Verne had more horses than stalls at the time, so each night he parked his truck in the barn. After the little gelding was fed and watered, Vern would untie him and the horse would trot back to the pickup, jump in, and settle down for the night, content to use the straw-filled bed of the pickup in the most literal sense. In the morning, the gelding would jump out at feeding time and then be ready to go down the road once again.

A horse buyer from Chicago stopped at the stable early one Sunday morning. He bought a few horses, and then lingered to shoot the breeze for awhile. The man told Verne that he enjoyed showing his horse, a pretty palomino, but he sometimes missed a horse show because the horse was so difficult to load.

Verne couldn't resist.

"I reached over, unsnapped the gray's lead rope, and gave him a swat on the rear," Vernon recalls with a grin. "Then I told him to go get in the trailer. He trotted clear across the barn and hopped in the truck, and waited for me to shut the gate."

The visitor was stunned. "How did you do that?" he asked in disbelief.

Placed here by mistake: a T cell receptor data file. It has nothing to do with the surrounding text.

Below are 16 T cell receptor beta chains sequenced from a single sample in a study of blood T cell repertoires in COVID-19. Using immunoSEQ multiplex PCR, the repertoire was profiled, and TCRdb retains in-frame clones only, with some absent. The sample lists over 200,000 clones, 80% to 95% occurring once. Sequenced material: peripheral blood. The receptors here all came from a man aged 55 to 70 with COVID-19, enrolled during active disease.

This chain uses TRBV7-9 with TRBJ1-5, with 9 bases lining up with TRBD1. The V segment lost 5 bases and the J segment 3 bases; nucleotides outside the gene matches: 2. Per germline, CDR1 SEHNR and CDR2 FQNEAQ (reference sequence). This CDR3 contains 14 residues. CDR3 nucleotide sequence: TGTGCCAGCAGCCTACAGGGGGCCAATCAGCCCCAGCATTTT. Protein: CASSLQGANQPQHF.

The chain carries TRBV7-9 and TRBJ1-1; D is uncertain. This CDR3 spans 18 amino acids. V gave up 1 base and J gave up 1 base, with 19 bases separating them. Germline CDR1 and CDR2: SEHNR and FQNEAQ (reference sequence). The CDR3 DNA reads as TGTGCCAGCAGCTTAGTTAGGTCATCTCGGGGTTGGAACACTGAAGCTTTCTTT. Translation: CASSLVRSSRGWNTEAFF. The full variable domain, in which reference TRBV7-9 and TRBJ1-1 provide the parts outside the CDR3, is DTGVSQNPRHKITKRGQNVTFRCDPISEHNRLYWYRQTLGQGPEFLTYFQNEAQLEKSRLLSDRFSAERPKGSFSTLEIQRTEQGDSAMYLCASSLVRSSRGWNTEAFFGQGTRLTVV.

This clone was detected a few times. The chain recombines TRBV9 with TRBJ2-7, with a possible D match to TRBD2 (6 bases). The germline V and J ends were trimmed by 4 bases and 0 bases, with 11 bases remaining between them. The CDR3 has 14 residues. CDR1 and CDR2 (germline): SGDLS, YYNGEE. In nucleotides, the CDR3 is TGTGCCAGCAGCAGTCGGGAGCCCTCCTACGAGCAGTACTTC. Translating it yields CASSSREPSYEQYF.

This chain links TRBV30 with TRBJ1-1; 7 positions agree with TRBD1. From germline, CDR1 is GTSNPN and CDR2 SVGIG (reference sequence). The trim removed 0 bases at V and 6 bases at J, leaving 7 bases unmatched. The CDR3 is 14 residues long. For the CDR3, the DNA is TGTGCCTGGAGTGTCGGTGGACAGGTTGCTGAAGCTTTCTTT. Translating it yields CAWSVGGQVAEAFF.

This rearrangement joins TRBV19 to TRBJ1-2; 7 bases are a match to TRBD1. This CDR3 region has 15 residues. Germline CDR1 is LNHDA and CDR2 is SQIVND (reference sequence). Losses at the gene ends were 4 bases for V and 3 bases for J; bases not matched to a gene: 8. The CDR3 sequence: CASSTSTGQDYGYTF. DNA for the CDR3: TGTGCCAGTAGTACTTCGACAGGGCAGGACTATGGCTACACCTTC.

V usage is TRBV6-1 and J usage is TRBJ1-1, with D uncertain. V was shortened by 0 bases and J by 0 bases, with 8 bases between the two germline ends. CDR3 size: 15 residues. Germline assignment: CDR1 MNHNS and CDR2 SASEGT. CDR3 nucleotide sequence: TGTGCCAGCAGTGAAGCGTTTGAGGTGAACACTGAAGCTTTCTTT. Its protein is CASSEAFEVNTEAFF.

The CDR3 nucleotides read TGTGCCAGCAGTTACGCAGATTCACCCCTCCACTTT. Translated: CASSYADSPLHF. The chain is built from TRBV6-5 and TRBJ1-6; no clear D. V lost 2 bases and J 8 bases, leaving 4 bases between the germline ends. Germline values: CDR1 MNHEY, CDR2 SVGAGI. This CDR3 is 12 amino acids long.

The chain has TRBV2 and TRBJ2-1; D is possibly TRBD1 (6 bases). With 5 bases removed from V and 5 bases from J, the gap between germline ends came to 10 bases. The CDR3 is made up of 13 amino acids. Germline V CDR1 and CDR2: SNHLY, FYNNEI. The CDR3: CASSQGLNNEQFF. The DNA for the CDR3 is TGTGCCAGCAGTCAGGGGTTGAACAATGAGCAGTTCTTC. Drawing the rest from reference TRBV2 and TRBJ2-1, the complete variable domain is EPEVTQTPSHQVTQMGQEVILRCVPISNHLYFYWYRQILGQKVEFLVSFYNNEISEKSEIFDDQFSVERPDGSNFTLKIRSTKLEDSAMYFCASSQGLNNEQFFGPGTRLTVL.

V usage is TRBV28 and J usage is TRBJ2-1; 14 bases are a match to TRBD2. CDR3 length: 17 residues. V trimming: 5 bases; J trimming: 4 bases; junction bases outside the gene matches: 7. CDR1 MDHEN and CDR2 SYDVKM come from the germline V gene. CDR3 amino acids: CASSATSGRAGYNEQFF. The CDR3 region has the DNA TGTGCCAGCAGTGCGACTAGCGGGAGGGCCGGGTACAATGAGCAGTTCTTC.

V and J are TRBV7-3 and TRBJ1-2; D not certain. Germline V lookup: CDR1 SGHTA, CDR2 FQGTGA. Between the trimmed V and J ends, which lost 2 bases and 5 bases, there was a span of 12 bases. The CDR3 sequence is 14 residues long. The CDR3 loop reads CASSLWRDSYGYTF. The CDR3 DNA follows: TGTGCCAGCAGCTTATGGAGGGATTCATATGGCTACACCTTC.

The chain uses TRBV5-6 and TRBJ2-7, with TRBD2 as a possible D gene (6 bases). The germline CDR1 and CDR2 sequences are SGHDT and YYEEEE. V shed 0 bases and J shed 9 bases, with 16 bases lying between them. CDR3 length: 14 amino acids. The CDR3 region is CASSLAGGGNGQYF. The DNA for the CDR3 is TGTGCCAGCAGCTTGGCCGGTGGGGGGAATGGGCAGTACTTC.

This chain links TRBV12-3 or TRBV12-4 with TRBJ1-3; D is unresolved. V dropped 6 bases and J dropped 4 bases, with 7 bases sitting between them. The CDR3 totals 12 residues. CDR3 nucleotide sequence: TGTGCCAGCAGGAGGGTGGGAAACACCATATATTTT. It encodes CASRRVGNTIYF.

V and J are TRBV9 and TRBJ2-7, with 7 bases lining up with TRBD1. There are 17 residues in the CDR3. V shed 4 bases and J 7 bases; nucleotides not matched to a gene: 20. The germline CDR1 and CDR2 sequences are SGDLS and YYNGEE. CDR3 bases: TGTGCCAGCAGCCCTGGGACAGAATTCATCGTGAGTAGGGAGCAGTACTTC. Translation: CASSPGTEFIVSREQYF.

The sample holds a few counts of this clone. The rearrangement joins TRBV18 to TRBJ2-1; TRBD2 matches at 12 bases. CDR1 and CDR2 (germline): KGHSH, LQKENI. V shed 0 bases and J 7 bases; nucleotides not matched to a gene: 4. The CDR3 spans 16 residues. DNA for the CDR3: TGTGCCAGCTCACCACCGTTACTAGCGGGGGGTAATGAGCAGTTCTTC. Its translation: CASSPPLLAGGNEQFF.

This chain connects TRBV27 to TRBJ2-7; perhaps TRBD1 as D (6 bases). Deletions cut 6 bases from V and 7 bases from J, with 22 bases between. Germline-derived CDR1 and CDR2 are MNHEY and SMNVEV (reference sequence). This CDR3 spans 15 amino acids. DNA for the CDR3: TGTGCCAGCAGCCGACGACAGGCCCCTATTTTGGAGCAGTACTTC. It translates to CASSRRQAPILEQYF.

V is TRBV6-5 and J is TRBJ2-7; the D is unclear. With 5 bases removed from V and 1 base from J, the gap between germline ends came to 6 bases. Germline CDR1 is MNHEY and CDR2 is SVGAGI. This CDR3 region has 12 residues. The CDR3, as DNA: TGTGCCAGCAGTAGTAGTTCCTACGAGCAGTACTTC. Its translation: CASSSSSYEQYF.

"I told him to," Vern replied, and then added thoughtfully, "Maybe your horse doesn't load because you forget to tell him to get in."

Vern offered to demonstrate on the man's horse if he would bring it to Iowa, but the guy never did show up. And for all we know, Verne says, the guy is still in Chicago, and still can't get that horse to load.

Friday, August 14, 2009

If you like animals....


Save the Last Dance, my August book release (for the Everlasting line, shelved with the Superromances) is in the stores now--Barnes and Noble, Walmart, Target, KMart, you name it! Or, you can find it online at www.eharlequin.com by simply typing "Rustand" in the search box. Actually, all three of my 2009 books are available there...and you can read the back cover blurbs to see what you think.